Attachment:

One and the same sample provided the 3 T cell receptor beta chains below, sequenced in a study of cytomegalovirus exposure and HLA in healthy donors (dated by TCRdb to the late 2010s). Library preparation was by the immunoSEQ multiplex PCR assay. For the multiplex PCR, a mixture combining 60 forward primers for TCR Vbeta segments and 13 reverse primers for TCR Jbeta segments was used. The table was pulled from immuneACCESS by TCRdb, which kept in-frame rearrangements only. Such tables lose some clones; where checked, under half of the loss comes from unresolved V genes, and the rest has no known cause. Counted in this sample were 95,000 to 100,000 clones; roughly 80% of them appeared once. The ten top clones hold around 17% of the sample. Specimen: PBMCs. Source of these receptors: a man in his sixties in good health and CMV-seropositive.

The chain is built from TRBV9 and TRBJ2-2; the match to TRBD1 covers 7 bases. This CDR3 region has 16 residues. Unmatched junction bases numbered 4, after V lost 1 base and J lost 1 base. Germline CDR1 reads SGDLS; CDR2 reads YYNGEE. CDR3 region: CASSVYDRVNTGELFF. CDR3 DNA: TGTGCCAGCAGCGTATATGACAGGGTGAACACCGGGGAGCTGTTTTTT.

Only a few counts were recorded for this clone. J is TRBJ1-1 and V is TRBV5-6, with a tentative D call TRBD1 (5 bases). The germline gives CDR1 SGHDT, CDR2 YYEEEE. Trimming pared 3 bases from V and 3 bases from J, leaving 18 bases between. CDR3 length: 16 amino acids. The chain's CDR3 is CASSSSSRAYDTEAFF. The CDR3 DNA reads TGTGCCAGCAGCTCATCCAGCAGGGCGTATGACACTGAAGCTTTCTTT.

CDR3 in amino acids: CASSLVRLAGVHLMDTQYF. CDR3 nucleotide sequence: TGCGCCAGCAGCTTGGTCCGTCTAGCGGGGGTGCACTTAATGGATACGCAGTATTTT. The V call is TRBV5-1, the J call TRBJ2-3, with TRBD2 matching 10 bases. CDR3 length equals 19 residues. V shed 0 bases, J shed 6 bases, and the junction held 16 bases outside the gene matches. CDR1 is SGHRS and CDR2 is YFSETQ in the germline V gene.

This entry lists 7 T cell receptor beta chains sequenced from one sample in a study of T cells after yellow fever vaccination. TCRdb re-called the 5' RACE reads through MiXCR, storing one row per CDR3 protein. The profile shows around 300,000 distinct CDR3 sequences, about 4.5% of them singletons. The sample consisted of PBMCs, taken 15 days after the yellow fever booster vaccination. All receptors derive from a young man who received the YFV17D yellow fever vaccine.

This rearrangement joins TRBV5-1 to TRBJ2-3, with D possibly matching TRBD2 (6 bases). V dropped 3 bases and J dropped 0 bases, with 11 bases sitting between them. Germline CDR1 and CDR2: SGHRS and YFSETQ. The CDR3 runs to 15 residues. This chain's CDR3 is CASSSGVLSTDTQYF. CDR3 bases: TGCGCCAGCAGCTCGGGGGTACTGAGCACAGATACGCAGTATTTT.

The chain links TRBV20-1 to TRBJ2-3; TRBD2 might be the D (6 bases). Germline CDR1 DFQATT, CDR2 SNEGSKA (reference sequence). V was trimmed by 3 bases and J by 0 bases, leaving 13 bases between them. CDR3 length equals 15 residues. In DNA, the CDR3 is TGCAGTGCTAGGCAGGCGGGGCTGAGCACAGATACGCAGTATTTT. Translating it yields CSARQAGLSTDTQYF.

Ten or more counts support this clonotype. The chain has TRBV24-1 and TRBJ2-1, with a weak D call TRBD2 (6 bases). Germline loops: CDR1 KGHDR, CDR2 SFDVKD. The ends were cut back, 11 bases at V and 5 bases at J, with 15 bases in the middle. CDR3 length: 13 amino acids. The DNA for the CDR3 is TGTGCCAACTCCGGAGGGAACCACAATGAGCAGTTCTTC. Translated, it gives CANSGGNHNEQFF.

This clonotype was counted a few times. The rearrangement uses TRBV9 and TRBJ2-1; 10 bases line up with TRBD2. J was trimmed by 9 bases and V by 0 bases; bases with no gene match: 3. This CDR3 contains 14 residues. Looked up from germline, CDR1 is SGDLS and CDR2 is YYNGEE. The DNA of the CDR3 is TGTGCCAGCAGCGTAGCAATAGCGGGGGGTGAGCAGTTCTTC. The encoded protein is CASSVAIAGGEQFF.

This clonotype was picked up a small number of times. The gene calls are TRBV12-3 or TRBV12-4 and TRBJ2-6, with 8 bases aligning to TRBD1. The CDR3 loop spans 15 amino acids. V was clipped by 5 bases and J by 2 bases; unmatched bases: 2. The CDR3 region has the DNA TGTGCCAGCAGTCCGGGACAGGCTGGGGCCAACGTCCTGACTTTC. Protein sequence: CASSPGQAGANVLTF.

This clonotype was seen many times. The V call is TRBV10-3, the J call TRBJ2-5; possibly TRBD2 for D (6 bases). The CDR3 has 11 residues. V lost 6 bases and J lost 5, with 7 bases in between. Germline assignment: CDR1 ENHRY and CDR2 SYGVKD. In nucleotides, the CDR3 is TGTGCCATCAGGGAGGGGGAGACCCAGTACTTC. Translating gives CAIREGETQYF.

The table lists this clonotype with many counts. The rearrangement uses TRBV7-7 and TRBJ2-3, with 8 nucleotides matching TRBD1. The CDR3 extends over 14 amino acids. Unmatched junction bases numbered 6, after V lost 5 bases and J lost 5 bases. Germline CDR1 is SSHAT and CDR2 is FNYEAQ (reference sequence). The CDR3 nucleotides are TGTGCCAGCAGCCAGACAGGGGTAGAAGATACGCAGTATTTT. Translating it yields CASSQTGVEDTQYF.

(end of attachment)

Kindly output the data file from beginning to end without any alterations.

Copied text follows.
One and the same sample provided the 3 T cell receptor beta chains below, sequenced in a study of cytomegalovirus exposure and HLA in healthy donors (dated by TCRdb to the late 2010s). Library preparation was by the immunoSEQ multiplex PCR assay. For the multiplex PCR, a mixture combining 60 forward primers for TCR Vbeta segments and 13 reverse primers for TCR Jbeta segments was used. The table was pulled from immuneACCESS by TCRdb, which kept in-frame rearrangements only. Such tables lose some clones; where checked, under half of the loss comes from unresolved V genes, and the rest has no known cause. Counted in this sample were 95,000 to 100,000 clones; roughly 80% of them appeared once. The ten top clones hold around 17% of the sample. Specimen: PBMCs. Source of these receptors: a man in his sixties in good health and CMV-seropositive.

The chain is built from TRBV9 and TRBJ2-2; the match to TRBD1 covers 7 bases. This CDR3 region has 16 residues. Unmatched junction bases numbered 4, after V lost 1 base and J lost 1 base. Germline CDR1 reads SGDLS; CDR2 reads YYNGEE. CDR3 region: CASSVYDRVNTGELFF. CDR3 DNA: TGTGCCAGCAGCGTATATGACAGGGTGAACACCGGGGAGCTGTTTTTT.

Only a few counts were recorded for this clone. J is TRBJ1-1 and V is TRBV5-6, with a tentative D call TRBD1 (5 bases). The germline gives CDR1 SGHDT, CDR2 YYEEEE. Trimming pared 3 bases from V and 3 bases from J, leaving 18 bases between. CDR3 length: 16 amino acids. The chain's CDR3 is CASSSSSRAYDTEAFF. The CDR3 DNA reads TGTGCCAGCAGCTCATCCAGCAGGGCGTATGACACTGAAGCTTTCTTT.

CDR3 in amino acids: CASSLVRLAGVHLMDTQYF. CDR3 nucleotide sequence: TGCGCCAGCAGCTTGGTCCGTCTAGCGGGGGTGCACTTAATGGATACGCAGTATTTT. The V call is TRBV5-1, the J call TRBJ2-3, with TRBD2 matching 10 bases. CDR3 length equals 19 residues. V shed 0 bases, J shed 6 bases, and the junction held 16 bases outside the gene matches. CDR1 is SGHRS and CDR2 is YFSETQ in the germline V gene.

This entry lists 7 T cell receptor beta chains sequenced from one sample in a study of T cells after yellow fever vaccination. TCRdb re-called the 5' RACE reads through MiXCR, storing one row per CDR3 protein. The profile shows around 300,000 distinct CDR3 sequences, about 4.5% of them singletons. The sample consisted of PBMCs, taken 15 days after the yellow fever booster vaccination. All receptors derive from a young man who received the YFV17D yellow fever vaccine.

This rearrangement joins TRBV5-1 to TRBJ2-3, with D possibly matching TRBD2 (6 bases). V dropped 3 bases and J dropped 0 bases, with 11 bases sitting between them. Germline CDR1 and CDR2: SGHRS and YFSETQ. The CDR3 runs to 15 residues. This chain's CDR3 is CASSSGVLSTDTQYF. CDR3 bases: TGCGCCAGCAGCTCGGGGGTACTGAGCACAGATACGCAGTATTTT.

The chain links TRBV20-1 to TRBJ2-3; TRBD2 might be the D (6 bases). Germline CDR1 DFQATT, CDR2 SNEGSKA (reference sequence). V was trimmed by 3 bases and J by 0 bases, leaving 13 bases between them. CDR3 length equals 15 residues. In DNA, the CDR3 is TGCAGTGCTAGGCAGGCGGGGCTGAGCACAGATACGCAGTATTTT. Translating it yields CSARQAGLSTDTQYF.

Ten or more counts support this clonotype. The chain has TRBV24-1 and TRBJ2-1, with a weak D call TRBD2 (6 bases). Germline loops: CDR1 KGHDR, CDR2 SFDVKD. The ends were cut back, 11 bases at V and 5 bases at J, with 15 bases in the middle. CDR3 length: 13 amino acids. The DNA for the CDR3 is TGTGCCAACTCCGGAGGGAACCACAATGAGCAGTTCTTC. Translated, it gives CANSGGNHNEQFF.

This clonotype was counted a few times. The rearrangement uses TRBV9 and TRBJ2-1; 10 bases line up with TRBD2. J was trimmed by 9 bases and V by 0 bases; bases with no gene match: 3. This CDR3 contains 14 residues. Looked up from germline, CDR1 is SGDLS and CDR2 is YYNGEE. The DNA of the CDR3 is TGTGCCAGCAGCGTAGCAATAGCGGGGGGTGAGCAGTTCTTC. The encoded protein is CASSVAIAGGEQFF.

This clonotype was picked up a small number of times. The gene calls are TRBV12-3 or TRBV12-4 and TRBJ2-6, with 8 bases aligning to TRBD1. The CDR3 loop spans 15 amino acids. V was clipped by 5 bases and J by 2 bases; unmatched bases: 2. The CDR3 region has the DNA TGTGCCAGCAGTCCGGGACAGGCTGGGGCCAACGTCCTGACTTTC. Protein sequence: CASSPGQAGANVLTF.

This clonotype was seen many times. The V call is TRBV10-3, the J call TRBJ2-5; possibly TRBD2 for D (6 bases). The CDR3 has 11 residues. V lost 6 bases and J lost 5, with 7 bases in between. Germline assignment: CDR1 ENHRY and CDR2 SYGVKD. In nucleotides, the CDR3 is TGTGCCATCAGGGAGGGGGAGACCCAGTACTTC. Translating gives CAIREGETQYF.

The table lists this clonotype with many counts. The rearrangement uses TRBV7-7 and TRBJ2-3, with 8 nucleotides matching TRBD1. The CDR3 extends over 14 amino acids. Unmatched junction bases numbered 6, after V lost 5 bases and J lost 5 bases. Germline CDR1 is SSHAT and CDR2 is FNYEAQ (reference sequence). The CDR3 nucleotides are TGTGCCAGCAGCCAGACAGGGGTAGAAGATACGCAGTATTTT. Translating it yields CASSQTGVEDTQYF.